Rachel Garrett, from Hove, was 22 years old when she died after falling from cliffs near Brighton Marina on 29 July 2020. She had been in crisis and had both mental and physical health needs, including cerebral palsy.
At an inquest in Brighton which concluded on June 2 2023, HM Coroner Penelope Schofield delivered a narrative conclusion, saying that there had been missed opportunities to save Rachel’s life.
Throughout the two-week hearing, evidence was heard that Rachel’s death was her sixth suicide attempt in just four weeks. Her family – who describe her as a courageous, fun, sensitive, loving person who made friends everywhere she went - had been desperately fighting to get her readmitted to a secure mental health ward for treatment and support.
Speaking at the hearing Dr Laurence Mylor-Wallis, an independent psychiatric expert, identified three missed opportunities to protect Rachel prior to her death.
During the hearing, he told the inquest that, in his opinion, there should have been a detailed plan in place to protect Rachel, adding that this could have either been in hospital or in the community.
He added that ‘one of the facts that clinicians needed to weigh up was the parents' views and they were extremely worried’, saying that ‘their views absolutely needed to be taken into account in whether she needed to be detained or not’.
On 17 July, Rachel was found by members of the public on a clifftop, and police and a mental health nurse attended the scene. While in handcuffs and being restrained by three officers, she kicked the mental health nurse, was arrested, and taken into custody.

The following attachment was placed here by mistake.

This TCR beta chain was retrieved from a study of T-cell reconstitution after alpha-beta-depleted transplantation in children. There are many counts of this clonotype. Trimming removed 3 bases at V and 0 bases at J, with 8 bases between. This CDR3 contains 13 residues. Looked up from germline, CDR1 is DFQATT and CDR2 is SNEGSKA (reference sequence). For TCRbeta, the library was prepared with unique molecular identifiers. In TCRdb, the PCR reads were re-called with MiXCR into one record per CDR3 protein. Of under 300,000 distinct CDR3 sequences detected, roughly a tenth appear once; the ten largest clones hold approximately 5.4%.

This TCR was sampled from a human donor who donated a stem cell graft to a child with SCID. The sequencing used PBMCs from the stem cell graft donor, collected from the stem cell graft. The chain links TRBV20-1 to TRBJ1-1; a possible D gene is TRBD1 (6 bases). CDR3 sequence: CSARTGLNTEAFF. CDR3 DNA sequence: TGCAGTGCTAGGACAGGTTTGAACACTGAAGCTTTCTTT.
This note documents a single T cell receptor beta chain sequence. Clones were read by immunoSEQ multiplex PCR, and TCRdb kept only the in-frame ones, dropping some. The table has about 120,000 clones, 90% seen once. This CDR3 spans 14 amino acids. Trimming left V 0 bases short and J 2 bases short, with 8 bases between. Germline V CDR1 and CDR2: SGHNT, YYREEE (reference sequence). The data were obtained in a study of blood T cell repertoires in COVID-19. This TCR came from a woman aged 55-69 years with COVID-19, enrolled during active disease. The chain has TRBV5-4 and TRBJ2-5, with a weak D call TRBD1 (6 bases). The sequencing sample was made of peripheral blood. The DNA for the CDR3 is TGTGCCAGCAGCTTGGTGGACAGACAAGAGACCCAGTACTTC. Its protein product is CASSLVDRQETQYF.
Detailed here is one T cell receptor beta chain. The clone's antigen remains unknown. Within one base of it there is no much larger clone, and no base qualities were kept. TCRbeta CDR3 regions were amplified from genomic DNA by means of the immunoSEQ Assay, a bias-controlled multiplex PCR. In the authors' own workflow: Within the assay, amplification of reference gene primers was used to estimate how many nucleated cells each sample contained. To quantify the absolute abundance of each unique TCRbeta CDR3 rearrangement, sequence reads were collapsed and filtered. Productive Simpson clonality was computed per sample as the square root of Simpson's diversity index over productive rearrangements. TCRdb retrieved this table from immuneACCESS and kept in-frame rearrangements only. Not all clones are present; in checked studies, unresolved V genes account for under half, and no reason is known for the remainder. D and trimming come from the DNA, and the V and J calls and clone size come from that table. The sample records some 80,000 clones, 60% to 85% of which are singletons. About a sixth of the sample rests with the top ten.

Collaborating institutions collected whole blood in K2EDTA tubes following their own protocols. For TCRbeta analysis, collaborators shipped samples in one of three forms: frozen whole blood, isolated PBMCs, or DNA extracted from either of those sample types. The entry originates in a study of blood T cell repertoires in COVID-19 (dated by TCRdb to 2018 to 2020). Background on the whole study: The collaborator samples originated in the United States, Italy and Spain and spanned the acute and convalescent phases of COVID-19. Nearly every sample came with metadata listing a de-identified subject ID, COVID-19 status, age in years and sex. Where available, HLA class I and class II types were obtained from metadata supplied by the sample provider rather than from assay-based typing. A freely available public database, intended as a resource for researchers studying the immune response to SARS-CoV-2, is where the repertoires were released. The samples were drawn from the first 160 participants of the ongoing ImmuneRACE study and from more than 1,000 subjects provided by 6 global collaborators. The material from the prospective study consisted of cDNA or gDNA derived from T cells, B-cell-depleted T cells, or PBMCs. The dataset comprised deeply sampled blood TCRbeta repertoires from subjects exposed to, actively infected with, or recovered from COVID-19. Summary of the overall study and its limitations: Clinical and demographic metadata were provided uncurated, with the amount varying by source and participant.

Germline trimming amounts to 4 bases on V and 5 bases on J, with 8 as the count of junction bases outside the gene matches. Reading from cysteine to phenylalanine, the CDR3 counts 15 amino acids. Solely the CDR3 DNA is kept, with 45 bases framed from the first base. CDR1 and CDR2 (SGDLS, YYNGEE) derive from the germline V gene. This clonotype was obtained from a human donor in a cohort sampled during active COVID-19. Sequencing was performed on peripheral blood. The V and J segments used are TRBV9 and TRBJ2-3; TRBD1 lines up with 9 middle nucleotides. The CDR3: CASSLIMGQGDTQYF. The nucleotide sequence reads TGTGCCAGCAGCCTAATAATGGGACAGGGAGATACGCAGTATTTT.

Whilst in custody, Rachel self-harmed despite being under constant observation. An Accident & Incident Report recorded that this was ‘to get more attention rather than a genuine attempt at suicide. ‘Rachel was released three days later despite her parents' expressing serious concerns about her safety and their ability to keep her safe.
However, despite their concerns, on 28 July, Rachel was taken to Royal Sussex County Hospital – instead of Mill View Hospital, a hospital for adults with mental health problems - after being found on a clifftop.
When Rachel’s mother arrived at the hospital, she was not allowed to see Rachel. She told the mental health nurse who had attended the clifftop how worried she was about Rachel’s safety if she was not sectioned under the Mental Health Act, and requested that a Mental Health Act Assessment be carried out if she wasn't.
Despite junior officers expressing their concerns to senior colleagues about Rachel's safety if the police left the hospital, the inquest heard how the police sergeant in charge said he was “willing to take the risk” and instructed them to leave the scene.
At 12.23am on 29 July, Rachel absconded from the hospital. She was found by police shortly afterwards and taken home. Again, her parents asked police for Rachel to be sectioned but instead she was taken back to A&E for a mental health assessment.
Rachel was placed under one-to-one supervision by a healthcare assistant, but despite demonstrating the mounting evidence of increasingly risky behaviour Rachel was able to leave the hospital again.
She was reported missing to police at 3.47pm. The hospital did not contact her parents. Giving evidence, the independent psychiatric expert identified this hospital stay as the third and final missed opportunity for Mental Health Services to save Rachel’s life.
An hour later, Sussex Police located Rachel on the same clifftop as the previous day. Police officers and a mental health nurse approached to talk to her, and she edged closer to the cliff edge. Rachel fell from the clifftop, and was declared dead at 6.03pm.
An extract of Rachel's diary which was read to the court during the inquest, she had written: "I am rapidly deteriorating… I don't understand how bad you are supposed to get before they help you?"
Mental Health Services ‘Contrary to Common Sense’